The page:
Tag Archives: Hansons Marathon Method

Comparing training and race paces from different methods, coaches and materials

Various training approaches will give you comparisons of the times you can run at different race distances based on a recent finishing time in another race. For example, each method may take your 5K time and from that estimate how fast you would run a marathon.

They also provide estimates of your pace in easy runs as well as during recovery intervals between speedwork reps.

Of course, these approaches don’t estimate times the same way. Out of curiosity I decide to compare these different time estimates on a spreadsheet. I didn’t have any sort of scientific hypothesis or goal behind this, other than mere curiosity.

I compared:

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Hansons Marathon Method: Who’s it good for?

HansonBookI want to talk a bit about the Hanson Brothers’ training methods, which are outlined in their famous book Hansons Marathon Method.

I won’t go as far as to review the book in this write-up, but I do want to talk about the Hansons’ training approach relative to other training, my experience with marathon training and where I see this approach working well or not so well. I suppose it’s more of a review of the training method than a review of the book. But the book itself is a good read with some unique ideas, and if the approach may work for you I totally recommend checking the book out.

The basics of the Method, in a nutshell:

  • Over 18 weeks, you run six days a week… except for the 1st week, where you begin the plan in midweek instead of the 1st day of the week.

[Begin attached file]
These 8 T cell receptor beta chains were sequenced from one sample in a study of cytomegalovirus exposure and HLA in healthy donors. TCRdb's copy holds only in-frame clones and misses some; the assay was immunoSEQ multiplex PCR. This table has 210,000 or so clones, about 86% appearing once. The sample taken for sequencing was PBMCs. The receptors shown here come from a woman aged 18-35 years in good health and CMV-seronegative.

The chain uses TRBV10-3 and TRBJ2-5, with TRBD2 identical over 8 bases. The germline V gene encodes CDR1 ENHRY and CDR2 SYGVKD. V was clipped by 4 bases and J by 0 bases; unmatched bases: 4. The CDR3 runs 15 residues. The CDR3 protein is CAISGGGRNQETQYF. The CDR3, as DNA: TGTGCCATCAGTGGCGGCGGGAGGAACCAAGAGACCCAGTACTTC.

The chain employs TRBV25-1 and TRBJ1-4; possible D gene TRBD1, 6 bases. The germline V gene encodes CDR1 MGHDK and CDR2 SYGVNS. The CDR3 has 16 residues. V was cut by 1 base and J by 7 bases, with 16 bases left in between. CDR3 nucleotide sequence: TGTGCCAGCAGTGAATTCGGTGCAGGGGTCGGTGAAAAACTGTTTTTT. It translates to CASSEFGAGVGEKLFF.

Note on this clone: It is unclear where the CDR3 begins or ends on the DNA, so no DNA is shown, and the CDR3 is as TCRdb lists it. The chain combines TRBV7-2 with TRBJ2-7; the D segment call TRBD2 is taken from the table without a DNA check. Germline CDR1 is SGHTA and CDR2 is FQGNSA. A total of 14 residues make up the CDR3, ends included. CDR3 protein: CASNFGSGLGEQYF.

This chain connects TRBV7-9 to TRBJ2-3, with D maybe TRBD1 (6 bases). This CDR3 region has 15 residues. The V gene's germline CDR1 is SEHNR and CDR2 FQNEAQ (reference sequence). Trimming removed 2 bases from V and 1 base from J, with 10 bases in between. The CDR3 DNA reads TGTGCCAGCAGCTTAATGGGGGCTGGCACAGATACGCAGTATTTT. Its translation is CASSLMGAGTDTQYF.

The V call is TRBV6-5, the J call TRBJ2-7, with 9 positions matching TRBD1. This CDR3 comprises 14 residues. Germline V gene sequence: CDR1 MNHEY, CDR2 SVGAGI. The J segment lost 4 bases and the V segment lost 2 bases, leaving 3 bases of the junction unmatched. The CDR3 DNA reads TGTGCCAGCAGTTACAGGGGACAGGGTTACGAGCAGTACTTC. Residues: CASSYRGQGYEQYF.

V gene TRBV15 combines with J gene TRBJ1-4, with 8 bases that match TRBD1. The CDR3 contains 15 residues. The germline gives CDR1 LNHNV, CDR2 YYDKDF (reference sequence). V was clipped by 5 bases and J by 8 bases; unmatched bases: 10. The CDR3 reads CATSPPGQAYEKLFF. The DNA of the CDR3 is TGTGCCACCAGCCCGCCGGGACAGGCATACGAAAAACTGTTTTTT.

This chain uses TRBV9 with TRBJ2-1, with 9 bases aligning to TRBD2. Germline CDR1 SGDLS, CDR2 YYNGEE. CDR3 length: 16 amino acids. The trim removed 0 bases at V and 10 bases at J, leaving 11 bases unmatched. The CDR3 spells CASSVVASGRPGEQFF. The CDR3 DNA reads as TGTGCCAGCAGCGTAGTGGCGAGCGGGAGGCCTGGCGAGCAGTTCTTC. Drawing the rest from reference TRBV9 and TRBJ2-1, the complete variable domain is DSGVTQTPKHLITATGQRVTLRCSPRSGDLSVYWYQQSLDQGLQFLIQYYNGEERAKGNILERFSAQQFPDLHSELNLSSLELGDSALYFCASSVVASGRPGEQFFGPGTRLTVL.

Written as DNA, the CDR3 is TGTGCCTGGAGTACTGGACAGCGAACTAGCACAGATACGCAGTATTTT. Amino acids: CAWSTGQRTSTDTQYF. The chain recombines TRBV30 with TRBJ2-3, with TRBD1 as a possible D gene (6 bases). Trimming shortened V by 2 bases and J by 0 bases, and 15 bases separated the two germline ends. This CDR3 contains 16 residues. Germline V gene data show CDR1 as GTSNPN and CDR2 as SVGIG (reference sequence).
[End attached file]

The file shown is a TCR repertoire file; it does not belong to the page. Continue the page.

• The plan strictly regiments each workout, with all quality workouts and days off happening on the same day each week.
  • Unless you do the novice “Just Finish” plan, you are expected to do a speedwork session and a marathon tempo run every week. These workouts are expected to be done during midweek, on Tuesday and Thursday.
  • The weekend long run ranges in distance from 8 to 16 miles, but is not supposed to go longer than 16 miles. As many running minds do, the Hansons emphasize maxing out the long run at about 2.5 hours.
  • The day off always falls between the speedwork and marathon tempo run. The speedwork precedes the day off, and the marathon pace tempo run follows the day off.
  • Long runs are always preceded by back to back medium-long regular runs.
  • The authors strongly recommend the long run be run at a more moderate pace (not quite race pace, but a bit faster than other easy runs), contrasting most advice to do long runs at a very easy pace.
  • The speedwork intervals in the early part of the plan are done at 5K or 10K pace. But later speedwork features longer intervals at a “strength” pace that’s about 10 seconds faster than marathon pace, akin to half marathon pace.
  • Unlike most plans, The Hansons’ plan does not include tune-up races, and the authors strongly discourage any racing during the 18 week training plan.

Cynicism Time! Who does the method not work for?

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